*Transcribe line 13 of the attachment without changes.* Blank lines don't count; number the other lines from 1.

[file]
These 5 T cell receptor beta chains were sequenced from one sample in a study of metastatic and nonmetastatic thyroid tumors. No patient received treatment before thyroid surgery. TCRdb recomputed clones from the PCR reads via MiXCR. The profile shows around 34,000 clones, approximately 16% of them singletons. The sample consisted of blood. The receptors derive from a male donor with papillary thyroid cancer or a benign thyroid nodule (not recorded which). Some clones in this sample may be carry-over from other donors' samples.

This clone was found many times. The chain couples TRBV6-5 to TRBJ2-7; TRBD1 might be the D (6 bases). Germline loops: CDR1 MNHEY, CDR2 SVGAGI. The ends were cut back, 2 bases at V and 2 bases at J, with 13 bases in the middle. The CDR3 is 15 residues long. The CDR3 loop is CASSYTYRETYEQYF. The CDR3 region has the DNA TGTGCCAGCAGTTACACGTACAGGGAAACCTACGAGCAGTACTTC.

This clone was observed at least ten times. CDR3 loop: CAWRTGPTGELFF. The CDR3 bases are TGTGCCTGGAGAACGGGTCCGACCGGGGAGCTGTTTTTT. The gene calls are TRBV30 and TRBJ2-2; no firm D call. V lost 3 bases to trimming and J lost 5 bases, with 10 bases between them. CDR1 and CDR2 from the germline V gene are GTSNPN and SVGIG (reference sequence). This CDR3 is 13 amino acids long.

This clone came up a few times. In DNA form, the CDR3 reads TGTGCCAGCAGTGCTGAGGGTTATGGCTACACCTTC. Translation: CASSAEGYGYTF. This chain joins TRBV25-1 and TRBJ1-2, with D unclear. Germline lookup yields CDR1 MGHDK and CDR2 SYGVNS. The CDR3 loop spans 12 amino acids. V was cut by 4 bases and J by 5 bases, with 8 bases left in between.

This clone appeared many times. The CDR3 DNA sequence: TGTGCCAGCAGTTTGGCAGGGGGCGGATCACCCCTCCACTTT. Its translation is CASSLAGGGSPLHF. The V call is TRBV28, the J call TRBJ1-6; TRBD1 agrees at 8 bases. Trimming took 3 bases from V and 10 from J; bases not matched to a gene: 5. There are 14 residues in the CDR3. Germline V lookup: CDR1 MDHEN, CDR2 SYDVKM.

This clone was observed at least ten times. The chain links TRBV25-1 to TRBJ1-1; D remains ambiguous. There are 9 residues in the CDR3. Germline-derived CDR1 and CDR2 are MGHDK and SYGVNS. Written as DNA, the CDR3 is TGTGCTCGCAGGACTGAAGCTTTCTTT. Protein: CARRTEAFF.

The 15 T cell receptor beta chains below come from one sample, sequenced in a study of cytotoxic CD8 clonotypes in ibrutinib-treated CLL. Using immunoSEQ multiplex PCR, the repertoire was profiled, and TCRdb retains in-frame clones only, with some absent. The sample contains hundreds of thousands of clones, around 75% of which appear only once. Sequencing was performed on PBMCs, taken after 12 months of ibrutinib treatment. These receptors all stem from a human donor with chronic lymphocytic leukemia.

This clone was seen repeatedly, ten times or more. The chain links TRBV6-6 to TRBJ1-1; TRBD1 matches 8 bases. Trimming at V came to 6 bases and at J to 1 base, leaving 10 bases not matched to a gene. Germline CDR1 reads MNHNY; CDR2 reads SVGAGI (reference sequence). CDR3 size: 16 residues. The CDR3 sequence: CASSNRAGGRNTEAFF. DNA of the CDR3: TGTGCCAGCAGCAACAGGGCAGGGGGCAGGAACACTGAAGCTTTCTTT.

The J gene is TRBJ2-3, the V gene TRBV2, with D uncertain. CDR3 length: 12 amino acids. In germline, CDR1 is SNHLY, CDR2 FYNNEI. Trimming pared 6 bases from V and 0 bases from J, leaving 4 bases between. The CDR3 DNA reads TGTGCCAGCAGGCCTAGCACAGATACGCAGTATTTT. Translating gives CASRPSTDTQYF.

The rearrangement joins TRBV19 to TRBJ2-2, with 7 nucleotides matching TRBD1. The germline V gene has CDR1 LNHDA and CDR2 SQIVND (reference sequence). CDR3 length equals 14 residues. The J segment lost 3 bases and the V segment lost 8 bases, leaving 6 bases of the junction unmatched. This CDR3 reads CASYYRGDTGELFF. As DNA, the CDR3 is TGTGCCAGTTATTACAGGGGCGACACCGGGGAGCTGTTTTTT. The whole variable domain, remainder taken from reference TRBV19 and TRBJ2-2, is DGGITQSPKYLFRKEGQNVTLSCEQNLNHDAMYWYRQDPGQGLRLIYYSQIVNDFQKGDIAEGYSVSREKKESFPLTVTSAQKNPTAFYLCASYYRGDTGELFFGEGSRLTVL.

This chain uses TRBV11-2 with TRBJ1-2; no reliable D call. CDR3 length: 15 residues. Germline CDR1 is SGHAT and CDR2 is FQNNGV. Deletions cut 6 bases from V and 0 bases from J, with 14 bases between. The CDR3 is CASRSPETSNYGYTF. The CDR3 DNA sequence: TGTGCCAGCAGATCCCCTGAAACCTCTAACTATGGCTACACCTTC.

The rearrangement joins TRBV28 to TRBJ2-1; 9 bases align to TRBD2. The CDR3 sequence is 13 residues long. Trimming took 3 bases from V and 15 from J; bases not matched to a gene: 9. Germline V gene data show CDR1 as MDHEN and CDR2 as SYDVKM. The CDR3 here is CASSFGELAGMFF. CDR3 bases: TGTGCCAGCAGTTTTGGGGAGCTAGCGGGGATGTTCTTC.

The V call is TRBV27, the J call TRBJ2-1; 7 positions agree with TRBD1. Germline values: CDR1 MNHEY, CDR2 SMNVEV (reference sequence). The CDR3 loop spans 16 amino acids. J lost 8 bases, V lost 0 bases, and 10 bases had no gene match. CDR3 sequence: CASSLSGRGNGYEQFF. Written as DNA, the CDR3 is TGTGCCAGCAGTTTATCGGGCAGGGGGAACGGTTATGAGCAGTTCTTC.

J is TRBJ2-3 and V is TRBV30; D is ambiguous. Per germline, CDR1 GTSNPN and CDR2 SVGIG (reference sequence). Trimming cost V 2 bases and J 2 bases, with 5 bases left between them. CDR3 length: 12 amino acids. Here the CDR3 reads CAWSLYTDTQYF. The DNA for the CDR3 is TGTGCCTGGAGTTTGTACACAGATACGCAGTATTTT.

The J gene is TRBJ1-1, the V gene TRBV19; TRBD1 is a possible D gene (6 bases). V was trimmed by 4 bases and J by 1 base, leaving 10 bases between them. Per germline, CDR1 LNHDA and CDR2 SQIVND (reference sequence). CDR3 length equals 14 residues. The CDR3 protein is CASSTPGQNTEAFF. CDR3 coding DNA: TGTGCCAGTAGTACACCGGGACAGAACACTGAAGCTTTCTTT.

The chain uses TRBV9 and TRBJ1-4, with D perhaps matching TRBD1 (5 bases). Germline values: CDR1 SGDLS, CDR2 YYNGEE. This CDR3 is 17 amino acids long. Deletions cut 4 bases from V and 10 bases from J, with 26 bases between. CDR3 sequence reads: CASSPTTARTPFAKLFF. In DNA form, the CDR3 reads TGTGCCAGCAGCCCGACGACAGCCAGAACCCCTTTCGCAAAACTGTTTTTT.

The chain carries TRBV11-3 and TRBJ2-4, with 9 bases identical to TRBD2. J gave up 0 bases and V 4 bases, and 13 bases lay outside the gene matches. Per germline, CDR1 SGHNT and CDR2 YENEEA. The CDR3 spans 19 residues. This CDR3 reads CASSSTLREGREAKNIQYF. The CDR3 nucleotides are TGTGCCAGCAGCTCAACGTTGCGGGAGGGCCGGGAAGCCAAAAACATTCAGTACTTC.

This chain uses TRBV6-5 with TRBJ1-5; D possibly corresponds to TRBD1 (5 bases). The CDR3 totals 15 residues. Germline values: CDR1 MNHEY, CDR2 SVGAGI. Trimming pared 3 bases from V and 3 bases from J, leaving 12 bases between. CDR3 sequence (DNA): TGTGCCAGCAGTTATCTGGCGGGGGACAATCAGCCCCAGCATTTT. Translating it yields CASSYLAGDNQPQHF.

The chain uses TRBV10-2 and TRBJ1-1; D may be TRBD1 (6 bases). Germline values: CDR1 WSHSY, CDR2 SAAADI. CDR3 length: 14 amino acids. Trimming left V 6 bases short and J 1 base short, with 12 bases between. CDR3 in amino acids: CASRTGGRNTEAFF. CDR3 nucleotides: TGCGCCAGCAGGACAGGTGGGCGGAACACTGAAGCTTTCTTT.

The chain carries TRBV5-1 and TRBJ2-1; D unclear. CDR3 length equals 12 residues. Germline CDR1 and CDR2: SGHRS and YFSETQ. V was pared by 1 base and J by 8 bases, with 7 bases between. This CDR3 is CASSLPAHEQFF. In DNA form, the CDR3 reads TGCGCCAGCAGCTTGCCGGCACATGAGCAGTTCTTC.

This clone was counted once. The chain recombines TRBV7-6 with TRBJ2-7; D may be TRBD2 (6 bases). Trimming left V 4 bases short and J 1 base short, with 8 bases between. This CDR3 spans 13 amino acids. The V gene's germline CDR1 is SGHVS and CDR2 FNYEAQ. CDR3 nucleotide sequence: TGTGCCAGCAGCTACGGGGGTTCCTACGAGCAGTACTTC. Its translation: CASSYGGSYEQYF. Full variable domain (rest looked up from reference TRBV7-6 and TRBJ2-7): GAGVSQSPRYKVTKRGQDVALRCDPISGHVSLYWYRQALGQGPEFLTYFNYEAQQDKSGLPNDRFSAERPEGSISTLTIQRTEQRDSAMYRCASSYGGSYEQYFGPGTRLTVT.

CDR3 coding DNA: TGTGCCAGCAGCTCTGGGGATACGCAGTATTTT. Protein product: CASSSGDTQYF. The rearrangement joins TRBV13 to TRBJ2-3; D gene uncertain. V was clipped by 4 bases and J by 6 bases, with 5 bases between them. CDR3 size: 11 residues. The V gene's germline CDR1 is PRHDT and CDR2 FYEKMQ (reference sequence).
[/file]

The V call is TRBV27, the J call TRBJ2-1; 7 positions agree with TRBD1. Germline values: CDR1 MNHEY, CDR2 SMNVEV (reference sequence). The CDR3 loop spans 16 amino acids. J lost 8 bases, V lost 0 bases, and 10 bases had no gene match. CDR3 sequence: CASSLSGRGNGYEQFF. Written as DNA, the CDR3 is TGTGCCAGCAGTTTATCGGGCAGGGGGAACGGTTATGAGCAGTTCTTC.